(Un)Conditional Love

Isaac and Rebekah provide us with two models of parenting--love dependent on a specific interaction and love that is unconditional.

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Tragedy Or Salvation?

Might this have been Esav's tragedy, and Jacob's salvation? The kind of love that Esav experienced from his father may well have locked him into a certain way of behaving. He was loved for his persona of hunter, the man of action, the man who brings home the venison, and so that is who he must be. Is it not a straight line from this narrow perception of who Esav is and what he can do to Isaac's death-bed blessing to Esav--"you shall live by your sword," which locks Esav, forever, into a very specific way of being in the world?

And is it not Rebekah's unconditional love for Jacob, the love that some contemporary thinkers would have us believe does not really exist, which frees him to be whatever he must be, to be whoever he wants to be, and which even gives him, at his father's deathbed, the ability, at his mother's urging, to "be" Esav, and wrest his blessing--the blessing of the first born--away from him, and take it for himself?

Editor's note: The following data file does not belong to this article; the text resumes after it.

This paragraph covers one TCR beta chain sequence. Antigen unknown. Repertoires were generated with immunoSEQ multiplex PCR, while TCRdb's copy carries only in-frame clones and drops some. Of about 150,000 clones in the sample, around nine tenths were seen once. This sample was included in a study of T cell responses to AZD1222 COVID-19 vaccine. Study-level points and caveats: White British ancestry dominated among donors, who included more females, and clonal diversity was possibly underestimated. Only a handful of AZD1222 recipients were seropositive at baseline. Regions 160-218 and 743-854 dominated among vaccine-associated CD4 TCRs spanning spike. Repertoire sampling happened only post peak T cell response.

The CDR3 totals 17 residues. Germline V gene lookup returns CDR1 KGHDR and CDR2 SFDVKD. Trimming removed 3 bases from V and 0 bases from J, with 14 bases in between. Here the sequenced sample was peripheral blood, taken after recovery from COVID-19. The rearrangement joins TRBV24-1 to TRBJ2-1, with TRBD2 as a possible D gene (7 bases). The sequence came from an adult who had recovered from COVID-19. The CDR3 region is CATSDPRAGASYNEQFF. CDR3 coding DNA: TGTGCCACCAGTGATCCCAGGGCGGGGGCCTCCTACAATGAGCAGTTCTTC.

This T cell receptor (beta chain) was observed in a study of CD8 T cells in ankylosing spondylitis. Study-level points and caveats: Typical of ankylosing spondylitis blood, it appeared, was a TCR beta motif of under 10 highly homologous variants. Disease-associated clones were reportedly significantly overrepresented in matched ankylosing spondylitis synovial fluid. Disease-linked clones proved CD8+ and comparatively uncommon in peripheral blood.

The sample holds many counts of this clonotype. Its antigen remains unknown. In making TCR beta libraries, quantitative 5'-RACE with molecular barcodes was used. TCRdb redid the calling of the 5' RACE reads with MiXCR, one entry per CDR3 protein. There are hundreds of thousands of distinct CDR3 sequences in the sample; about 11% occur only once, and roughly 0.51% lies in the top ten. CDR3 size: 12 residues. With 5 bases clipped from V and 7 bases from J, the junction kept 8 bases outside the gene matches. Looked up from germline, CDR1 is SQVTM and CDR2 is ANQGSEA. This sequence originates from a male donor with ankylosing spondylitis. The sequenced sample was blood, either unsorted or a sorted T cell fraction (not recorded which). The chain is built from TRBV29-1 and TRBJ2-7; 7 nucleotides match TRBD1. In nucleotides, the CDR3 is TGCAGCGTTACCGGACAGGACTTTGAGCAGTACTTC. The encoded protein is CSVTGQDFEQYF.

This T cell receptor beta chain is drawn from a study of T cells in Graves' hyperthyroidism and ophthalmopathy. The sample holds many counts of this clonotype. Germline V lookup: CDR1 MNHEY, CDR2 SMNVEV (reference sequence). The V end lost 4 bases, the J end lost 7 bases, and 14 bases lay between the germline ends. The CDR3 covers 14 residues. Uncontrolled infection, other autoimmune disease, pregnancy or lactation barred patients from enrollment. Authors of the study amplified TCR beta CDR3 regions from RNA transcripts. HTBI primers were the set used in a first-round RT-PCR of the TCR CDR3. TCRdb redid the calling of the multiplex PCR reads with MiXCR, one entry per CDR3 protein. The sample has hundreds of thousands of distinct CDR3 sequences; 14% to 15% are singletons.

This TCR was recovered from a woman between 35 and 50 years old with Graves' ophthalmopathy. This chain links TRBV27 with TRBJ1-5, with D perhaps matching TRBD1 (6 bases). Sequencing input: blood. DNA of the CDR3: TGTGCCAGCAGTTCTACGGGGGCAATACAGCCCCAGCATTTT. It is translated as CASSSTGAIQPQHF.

All Esav can be is Esav; Rebekah's unconditional love for Jacob enables him to be anything, and to thereby gain ascendancy over his poor, limited brother. The fact that all Esav ever got was his father's appreciation of a certain kind of behavior, and was denied the kind of unconditional, unlimited love that his mother gave to Jacob, made him who he was.

The fact that Jacob was loved unconditionally by his mother gives him the strength to be many things, as we see in the climactic moments of this week's parsha, and as we will see in the stories we will read in the weeks to come about the rest of Jacob's life.

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Rabbi Shimon Felix

Rabbi Shimon Felix is the Israel Director of the Bronfman Youth Fellowships in Israel. He lives with his family in Jerusalem, and has taught in a wide variety of educational frameworks in Israel and abroad.